Twitter, Twitter 4.3, and The Mixed Message

The new Twitter recap

As I was telling a fellow compatriot on Twitter, the Twitter apps exist as the gateway drug. Twitter’s app isn’t for the Tweetbot socialites who are connected to their timelines 24/7, nor is it for the Twitterrific users who treat Twitter as the break room water cooler. While many writers were waxing poetic on a disappointing update following the leave of Loren Brichter from Twitter, I tried to look at how Twitter was making their experience friendlier for everyone, and not just for the power users (who have, admittedly, established Twitter as what it is today).

Twitter’s focus shifted to answer two questions, “How do we retain users who leave because they don’t get Twitter, and how do we make money?” The Twitter app exists not to serve people who want to mange their timelines, but for people just joining the service. It exists to show new users what Twitter is all about: this was made obvious with the Connect tab ousting Direct Messages. Its sole admission is to help newcomers get accustomed to finding and following people, things, or companies they are interested in. Then there’s Promoted Tweets which insert themselves into your timeline — it’s as intrusive as an advertisement but so far minimally impacts the experience. Twitter’s app is designed to show what you can do in (what I think) is an aesthetically pleasant package. It’s not for you, Tweetbot users.

Trying to defend Twitter gets people upset. Most everyone who read MacStories and are interested in tech want features — they want the Twitter emblematic of Tweetie and Tweetbot, not of the new Twitter. And I certainly understand that Twitter took away what was once an optimal experience for lots of people. In my approach, I understand that while Twitter shunned power users (which Tweetie users happened to be), they’re trying to make something everyone can use. It’s not an app fraught with finicky settings, but rather an app that provides a simple, core experience. I initially reviewed Twitter from a perspective of a newcomer — I think the app looks nice and for what functionality it does provide, that functionality works as intended. Unfortunately for Twitter, this message isn’t getting across. The audience Twitter wants (the audience I tried to put myself in) isn’t as vocal as the established user base is.

Let’s be honest: even I, despite trying to account for what new Twitter really is, use Tweetbot — heck, I still go back to my old favorite Twitterrific from time to time. And I don’t think anyone should mind that Twitter’s app exists as-is if Twitter is presenting their app as the gateway, and not as the path. I’m in agreement with what Twitter is trying to do as long as their app coexists peacefully with 3rd party Twitter clients. However, I’m not going to continue making my claim for why Twitter’s experience is okay if they’re shunning 3rd party developers and sending mixed messages in the process. I’m not okay with Twitter’s experience being the only experience.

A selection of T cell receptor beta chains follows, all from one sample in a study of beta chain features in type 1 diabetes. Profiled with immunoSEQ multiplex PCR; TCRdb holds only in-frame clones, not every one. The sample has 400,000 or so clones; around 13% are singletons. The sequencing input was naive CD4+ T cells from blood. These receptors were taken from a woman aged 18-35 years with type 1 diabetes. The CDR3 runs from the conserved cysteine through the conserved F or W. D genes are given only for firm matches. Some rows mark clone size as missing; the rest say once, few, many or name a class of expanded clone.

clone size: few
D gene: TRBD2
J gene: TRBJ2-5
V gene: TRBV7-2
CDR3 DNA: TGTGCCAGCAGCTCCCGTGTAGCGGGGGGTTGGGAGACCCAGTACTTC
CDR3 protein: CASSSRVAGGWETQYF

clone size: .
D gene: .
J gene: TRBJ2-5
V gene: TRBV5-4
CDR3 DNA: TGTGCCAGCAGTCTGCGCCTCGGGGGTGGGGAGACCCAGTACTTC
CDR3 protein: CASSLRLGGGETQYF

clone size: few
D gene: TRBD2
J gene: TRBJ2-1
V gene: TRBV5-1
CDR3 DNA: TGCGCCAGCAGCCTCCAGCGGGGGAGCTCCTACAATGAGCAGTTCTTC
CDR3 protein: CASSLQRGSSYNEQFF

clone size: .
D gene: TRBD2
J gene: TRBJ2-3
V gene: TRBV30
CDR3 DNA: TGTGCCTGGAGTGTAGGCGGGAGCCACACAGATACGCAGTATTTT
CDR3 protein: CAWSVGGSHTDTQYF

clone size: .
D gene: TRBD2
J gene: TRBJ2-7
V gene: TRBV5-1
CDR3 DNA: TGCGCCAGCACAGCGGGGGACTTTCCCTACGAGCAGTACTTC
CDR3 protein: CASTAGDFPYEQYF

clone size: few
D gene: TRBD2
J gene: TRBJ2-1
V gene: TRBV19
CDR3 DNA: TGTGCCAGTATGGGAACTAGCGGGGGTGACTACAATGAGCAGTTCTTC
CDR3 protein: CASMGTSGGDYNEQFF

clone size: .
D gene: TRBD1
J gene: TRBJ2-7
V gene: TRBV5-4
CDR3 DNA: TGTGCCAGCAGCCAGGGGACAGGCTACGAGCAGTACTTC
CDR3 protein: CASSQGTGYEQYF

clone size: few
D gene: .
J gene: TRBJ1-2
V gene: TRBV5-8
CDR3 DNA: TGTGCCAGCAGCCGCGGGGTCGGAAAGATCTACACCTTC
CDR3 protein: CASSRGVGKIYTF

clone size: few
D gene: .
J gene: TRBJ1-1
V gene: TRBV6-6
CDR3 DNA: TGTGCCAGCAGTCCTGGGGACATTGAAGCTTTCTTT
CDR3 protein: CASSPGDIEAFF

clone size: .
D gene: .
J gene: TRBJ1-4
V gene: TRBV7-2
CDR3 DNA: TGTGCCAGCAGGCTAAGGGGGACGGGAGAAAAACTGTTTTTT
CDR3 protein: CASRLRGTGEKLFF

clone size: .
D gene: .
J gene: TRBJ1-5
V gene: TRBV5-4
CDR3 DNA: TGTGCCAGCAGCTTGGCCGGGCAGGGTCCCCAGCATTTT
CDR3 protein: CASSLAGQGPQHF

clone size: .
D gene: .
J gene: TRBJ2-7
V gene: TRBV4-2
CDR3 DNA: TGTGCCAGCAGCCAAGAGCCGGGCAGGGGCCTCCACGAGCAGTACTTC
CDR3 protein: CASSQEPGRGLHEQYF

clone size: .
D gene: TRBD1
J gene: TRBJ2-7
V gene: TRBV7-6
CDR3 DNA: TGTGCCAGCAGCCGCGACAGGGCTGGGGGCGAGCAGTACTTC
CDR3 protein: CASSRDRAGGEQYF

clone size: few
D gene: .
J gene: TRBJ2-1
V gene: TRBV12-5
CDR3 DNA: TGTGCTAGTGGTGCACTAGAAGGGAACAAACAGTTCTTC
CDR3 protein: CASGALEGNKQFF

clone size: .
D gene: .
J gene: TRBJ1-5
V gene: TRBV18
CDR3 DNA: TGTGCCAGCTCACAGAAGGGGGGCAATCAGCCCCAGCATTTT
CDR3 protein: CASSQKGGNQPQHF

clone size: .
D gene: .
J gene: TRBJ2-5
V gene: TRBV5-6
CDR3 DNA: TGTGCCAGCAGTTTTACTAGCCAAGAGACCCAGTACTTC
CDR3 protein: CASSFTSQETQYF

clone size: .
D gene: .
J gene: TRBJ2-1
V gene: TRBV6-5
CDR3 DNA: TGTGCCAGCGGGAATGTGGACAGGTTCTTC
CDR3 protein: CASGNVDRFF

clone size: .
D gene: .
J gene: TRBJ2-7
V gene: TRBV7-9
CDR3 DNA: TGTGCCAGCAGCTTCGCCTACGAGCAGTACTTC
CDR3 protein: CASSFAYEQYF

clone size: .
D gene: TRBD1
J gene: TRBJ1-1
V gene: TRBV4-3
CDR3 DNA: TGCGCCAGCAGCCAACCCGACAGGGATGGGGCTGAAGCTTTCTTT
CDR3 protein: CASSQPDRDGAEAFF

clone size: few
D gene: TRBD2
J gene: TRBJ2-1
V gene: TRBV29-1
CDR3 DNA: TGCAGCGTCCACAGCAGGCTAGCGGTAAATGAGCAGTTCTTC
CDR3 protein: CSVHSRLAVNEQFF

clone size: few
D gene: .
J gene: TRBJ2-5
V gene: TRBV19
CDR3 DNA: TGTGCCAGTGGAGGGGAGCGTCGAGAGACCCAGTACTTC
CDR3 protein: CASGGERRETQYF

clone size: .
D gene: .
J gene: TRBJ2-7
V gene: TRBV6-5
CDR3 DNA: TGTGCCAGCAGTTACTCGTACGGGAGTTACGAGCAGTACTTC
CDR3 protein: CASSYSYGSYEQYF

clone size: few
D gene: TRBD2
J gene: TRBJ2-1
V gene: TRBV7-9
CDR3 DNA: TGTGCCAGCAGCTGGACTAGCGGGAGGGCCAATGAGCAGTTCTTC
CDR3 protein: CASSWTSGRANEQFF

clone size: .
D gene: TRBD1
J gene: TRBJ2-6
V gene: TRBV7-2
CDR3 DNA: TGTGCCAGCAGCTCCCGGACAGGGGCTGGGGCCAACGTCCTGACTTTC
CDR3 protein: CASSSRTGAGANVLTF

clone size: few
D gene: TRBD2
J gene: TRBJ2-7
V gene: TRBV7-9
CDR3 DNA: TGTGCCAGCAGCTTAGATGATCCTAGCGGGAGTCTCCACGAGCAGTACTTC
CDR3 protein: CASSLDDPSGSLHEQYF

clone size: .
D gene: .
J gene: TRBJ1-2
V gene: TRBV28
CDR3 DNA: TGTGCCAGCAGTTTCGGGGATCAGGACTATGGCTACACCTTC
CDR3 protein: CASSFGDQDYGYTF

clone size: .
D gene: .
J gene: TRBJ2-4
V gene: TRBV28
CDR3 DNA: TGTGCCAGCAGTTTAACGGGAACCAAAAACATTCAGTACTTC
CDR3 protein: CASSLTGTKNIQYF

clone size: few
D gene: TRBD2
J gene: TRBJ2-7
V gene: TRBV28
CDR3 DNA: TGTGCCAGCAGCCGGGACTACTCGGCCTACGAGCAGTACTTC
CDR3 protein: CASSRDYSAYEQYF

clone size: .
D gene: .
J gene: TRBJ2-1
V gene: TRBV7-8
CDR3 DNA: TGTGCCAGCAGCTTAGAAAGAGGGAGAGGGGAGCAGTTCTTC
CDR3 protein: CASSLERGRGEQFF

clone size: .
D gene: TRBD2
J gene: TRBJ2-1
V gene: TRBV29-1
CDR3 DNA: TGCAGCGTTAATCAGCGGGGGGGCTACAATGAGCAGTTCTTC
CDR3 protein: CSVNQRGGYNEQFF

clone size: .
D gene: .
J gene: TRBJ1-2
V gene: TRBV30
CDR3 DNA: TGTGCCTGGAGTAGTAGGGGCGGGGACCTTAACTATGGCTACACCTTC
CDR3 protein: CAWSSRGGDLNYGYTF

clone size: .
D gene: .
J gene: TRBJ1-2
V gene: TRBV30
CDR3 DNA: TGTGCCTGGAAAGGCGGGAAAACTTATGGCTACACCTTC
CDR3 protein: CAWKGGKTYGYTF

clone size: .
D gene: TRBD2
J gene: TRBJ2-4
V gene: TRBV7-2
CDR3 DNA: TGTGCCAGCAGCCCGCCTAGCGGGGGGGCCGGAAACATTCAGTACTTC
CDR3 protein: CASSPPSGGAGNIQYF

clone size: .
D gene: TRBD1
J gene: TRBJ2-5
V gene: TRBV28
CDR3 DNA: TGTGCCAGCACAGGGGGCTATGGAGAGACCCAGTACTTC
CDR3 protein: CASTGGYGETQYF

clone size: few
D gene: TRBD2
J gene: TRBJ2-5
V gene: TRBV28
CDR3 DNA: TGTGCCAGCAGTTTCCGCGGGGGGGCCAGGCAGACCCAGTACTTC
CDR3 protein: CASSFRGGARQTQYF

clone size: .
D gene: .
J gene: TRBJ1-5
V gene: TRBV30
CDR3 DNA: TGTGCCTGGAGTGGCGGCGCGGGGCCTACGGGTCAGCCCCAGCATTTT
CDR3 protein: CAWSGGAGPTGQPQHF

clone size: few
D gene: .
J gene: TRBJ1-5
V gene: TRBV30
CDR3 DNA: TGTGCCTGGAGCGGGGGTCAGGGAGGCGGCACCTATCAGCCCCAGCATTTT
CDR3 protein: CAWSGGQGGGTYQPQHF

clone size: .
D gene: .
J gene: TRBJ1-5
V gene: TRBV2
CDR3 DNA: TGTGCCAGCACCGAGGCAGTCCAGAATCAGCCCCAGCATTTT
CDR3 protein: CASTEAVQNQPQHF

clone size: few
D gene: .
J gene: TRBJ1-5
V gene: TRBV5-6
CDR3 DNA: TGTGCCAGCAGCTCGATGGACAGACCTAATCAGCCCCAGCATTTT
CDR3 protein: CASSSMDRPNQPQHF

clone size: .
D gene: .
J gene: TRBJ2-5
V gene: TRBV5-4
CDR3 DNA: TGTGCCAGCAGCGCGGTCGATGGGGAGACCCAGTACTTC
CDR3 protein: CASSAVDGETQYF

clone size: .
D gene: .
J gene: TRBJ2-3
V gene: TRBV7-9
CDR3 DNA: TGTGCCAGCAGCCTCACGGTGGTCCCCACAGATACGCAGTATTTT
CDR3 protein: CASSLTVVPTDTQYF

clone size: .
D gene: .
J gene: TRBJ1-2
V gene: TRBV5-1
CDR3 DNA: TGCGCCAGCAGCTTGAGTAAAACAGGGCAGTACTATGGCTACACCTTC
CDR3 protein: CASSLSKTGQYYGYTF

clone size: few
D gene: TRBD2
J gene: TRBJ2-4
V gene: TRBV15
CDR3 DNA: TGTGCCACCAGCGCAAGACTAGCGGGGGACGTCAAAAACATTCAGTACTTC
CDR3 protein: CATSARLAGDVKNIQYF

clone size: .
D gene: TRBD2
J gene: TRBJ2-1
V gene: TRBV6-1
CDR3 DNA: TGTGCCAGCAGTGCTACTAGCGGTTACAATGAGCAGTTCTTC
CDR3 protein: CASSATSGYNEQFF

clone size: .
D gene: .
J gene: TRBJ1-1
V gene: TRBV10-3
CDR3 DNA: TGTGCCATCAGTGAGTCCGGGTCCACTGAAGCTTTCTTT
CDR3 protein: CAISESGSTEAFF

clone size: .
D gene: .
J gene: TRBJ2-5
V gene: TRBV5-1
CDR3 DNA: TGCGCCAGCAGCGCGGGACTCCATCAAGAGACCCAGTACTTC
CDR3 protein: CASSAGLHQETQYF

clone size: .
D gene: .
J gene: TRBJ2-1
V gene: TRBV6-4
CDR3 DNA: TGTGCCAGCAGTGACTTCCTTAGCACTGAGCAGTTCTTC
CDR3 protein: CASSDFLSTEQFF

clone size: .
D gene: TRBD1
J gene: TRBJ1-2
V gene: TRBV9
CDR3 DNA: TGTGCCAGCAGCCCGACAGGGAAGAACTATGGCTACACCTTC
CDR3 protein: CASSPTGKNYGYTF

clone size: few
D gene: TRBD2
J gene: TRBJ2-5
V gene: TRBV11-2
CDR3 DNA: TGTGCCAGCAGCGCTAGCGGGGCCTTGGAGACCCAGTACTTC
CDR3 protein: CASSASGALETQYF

Twitter 4.3 and notifications

Before we delve into the bad, let’s talk about the good. Twitter users will love what Twitter has done to improve usability, especially when it comes to push and in-app notifications.

As you’d expect from any client, in Twitter 4.3, tapping on a user’s avatar now takes them to their profile. Secondly, expanding a Tweet will show a brief description of what someone is linking to (if the link is to a partner website). Seen above, a link to a Bloomberg displays an overview of an article. Expanded tweets also let you play videos and view pictures without having to visit the sources themselves.

Interestingly, Twitter has expounded upon push notifications and notifications in a big way. If you really like a celebrity for example, you can get notifications every time her or his account tweets by going to the settings, turning on Tweet notifications, then visiting their profile and selecting, “Turn on notifications” after tapping the gear. No other Twitter client lets you receive notifications from other accounts (yet). Twitter certainly have the infrastructure to pull this off, and I imagine their thinking is that users can always stay connected to their friends, who they’re fans of, and brands. Being in the tech space, I can personally see this being useful for event updates and product launches.